“In response to this request, and a similar request from the Department of the Treasury, my office has reviewed the VA OIG Review,” Thorson wrote. ” We found its conclusions unsupported, and sought supporting documentation from the VA OIG. Our efforts, and those of the Department of the Treasury, to obtain the evidence on which the Review was based, were denied by officials of the VA OIG as non-compliant with requirements of the Privacy Act and other laws. We respectfully disagree with VA OIG’s legal assertions on this point.”
Thorson’s office interviewed Treasury officials involved in Cooper’s hiring.
“We could not substantiate that Ms. Cooper knowingly or willfully engaged in falsehood regarding her application for employment to the Department of the Treasury,” he wrote.
To ascertain the validity of the VA OIG’s findings, Thorson’s office interviewed witnesses knowledgeable of the Tridec contract and Cooper’s relationship to it.
“The evidence we have found shows that Ms. Cooper’s actions with respect to the granting and administration of the VOA contract to Tridec did not violate applicable law or regulation, and were consistent with VA practices as understood and conducted by VA procurement officials,” Thorson wrote. “Further, each of the witnesses stated that another VA procurement official displayed enmity toward Ms. Cooper and openly boasted of his ability to influence the activities of the VA OIG, generally, and specifically with respect to Ms. Cooper.”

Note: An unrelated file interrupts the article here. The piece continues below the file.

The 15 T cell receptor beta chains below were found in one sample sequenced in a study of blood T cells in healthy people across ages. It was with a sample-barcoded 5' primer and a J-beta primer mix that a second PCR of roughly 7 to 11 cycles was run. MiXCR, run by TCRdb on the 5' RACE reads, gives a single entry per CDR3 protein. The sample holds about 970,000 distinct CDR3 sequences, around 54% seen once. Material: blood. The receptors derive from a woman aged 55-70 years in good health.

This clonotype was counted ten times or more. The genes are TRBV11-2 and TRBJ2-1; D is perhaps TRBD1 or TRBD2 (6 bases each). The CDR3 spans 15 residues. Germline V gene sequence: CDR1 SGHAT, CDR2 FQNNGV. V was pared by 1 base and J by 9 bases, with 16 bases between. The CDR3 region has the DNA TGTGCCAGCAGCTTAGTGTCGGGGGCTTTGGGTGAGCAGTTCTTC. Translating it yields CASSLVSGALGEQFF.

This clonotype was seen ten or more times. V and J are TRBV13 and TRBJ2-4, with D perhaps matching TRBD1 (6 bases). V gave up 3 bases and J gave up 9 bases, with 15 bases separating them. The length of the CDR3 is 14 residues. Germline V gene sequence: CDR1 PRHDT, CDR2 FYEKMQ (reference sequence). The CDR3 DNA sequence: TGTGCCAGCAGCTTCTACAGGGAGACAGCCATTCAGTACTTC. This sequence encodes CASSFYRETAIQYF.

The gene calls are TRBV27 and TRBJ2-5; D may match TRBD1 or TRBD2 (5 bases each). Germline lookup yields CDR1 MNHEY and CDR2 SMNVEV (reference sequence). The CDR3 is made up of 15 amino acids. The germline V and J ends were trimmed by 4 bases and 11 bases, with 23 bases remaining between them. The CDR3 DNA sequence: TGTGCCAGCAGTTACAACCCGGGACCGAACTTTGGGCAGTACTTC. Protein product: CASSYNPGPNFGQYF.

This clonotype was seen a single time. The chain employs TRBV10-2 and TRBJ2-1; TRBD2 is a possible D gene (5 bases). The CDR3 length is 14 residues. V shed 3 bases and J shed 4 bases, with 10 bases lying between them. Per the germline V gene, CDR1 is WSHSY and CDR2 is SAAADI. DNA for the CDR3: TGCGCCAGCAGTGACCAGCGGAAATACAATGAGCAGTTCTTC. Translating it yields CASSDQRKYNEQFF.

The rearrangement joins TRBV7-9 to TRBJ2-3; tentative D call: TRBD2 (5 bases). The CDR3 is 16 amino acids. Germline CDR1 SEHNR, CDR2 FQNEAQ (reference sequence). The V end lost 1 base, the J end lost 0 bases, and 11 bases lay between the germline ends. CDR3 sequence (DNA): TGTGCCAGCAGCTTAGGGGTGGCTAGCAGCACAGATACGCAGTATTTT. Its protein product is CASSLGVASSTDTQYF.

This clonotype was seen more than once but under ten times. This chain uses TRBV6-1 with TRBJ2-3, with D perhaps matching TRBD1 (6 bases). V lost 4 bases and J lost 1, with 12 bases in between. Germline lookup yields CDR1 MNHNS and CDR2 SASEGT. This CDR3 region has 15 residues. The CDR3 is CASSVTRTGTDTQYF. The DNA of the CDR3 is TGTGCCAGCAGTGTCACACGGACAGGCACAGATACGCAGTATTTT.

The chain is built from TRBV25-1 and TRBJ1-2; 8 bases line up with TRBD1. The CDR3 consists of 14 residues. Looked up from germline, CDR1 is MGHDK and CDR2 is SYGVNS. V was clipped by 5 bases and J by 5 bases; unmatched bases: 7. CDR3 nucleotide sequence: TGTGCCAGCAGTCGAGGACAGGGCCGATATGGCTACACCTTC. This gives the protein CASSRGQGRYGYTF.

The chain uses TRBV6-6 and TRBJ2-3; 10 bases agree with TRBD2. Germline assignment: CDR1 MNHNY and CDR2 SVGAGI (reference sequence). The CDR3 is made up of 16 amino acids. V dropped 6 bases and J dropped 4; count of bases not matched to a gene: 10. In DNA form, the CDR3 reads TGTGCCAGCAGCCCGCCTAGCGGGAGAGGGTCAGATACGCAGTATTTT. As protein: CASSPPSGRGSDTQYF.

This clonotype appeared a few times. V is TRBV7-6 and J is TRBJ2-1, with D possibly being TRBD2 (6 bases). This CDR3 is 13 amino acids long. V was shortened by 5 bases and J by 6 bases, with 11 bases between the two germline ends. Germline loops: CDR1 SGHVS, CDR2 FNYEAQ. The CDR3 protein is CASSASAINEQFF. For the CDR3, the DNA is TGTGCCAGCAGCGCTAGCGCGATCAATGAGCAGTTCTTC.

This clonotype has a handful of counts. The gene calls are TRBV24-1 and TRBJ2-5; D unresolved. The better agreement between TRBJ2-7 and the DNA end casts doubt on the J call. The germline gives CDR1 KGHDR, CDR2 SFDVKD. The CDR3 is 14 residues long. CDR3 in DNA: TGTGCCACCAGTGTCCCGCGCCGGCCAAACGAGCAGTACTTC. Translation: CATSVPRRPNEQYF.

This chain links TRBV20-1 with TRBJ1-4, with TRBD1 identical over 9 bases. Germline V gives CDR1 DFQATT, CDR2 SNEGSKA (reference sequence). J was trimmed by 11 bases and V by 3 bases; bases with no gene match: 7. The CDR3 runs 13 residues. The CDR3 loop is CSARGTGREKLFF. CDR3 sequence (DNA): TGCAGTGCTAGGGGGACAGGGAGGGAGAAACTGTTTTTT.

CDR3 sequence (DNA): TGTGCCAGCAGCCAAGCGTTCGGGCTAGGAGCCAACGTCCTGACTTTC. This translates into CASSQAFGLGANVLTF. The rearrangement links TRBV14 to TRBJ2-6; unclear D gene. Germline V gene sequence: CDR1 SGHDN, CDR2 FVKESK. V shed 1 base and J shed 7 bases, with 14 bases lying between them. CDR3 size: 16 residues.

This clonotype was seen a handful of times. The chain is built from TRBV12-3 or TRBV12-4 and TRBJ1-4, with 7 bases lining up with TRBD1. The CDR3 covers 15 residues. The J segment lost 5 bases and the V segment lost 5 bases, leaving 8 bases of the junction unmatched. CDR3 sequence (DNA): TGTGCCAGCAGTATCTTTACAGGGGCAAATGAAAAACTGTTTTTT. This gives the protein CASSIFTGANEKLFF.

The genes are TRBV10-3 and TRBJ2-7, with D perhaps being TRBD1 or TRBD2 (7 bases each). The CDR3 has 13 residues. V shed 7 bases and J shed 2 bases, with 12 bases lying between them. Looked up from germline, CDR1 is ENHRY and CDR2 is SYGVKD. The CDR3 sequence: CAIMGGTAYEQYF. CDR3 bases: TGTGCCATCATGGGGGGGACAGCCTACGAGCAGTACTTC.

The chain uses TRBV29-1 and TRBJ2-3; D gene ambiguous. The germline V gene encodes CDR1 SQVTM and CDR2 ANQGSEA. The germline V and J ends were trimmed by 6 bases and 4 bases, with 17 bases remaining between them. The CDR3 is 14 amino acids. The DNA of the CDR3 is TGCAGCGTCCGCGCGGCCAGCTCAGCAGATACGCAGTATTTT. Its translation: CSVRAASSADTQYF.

The Treasury IG interviewed one current and four former VA employees. Those five individuals alleged that Jan Frye, the deputy assistant secretary at VA’s Office of Acquisition and Logistics, “had threatened to have the VA OIG investigate people with whom he had disagreed.”
The witnesses also said that one of the offices Frye ran within VA’s procurement function was in charge of a revolving fund that funded several VA OIG staff positions, and that he could make the VA OIG “investigate anyone he wanted, a statement that the witnesses all took as constituting a threat,” Thorson wrote.
Four of the witnesses said Frye claimed he had “special influence” over Regan, who wrote the VA OIG report about Cooper and the Tridec contract.
“One witness … specifically stated that Mr. Frye claimed to have insisted that the VA OIG issue this Review when there was internal debate about doing so,” Thorson wrote. “All the witnesses stated that Mr. Frye sought to retaliate against Ms. Cooper after Ms. Cooper testified against Mr. Frye in an Administrative Investigation Board for creating a hostile work environment. [One witness, who is a current VA employee] specifically explained that Mr. Frye had told her he was determined to get the Review to Treasury so that Ms. Cooper would lose her job.”
Thorson concluded his statement by saying that his investigation revealed no misconduct in Cooper’s work with VA or a lack of candor in her responses to the VA OIG, or in her responses to Treasury officials during the hiring process for her current position.
The House Committee on Veterans’ Affairs is hosting a hearing on Monday, at 7:30 p.m., entitled The Power of Legislative Inquiry — Improving the VA by Improving Transparency. Scheduled to appear before the committee are Regan; Leigh A. Bradley, VA general counsel; Professor Charles Tiefer, Professor of Law, University of Baltimore School of Law; and Michael D. Bopp, partner at Gibson, Dunn & Crutcher LLP.